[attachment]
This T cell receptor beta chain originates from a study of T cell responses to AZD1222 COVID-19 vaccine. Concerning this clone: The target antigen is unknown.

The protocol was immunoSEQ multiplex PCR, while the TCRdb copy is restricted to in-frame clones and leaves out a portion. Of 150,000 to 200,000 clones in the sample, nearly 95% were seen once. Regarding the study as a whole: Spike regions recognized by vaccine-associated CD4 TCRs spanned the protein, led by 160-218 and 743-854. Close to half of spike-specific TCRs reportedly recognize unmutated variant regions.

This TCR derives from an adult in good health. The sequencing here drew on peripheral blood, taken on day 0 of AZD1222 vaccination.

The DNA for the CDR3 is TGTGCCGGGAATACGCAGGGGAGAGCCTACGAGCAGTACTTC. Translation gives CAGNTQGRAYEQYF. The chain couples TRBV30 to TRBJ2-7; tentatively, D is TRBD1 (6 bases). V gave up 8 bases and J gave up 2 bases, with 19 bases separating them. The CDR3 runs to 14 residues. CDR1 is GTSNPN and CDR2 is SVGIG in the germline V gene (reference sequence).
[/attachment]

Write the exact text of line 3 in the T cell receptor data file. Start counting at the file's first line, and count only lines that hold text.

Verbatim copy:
This TCR derives from an adult in good health. The sequencing here drew on peripheral blood, taken on day 0 of AZD1222 vaccination.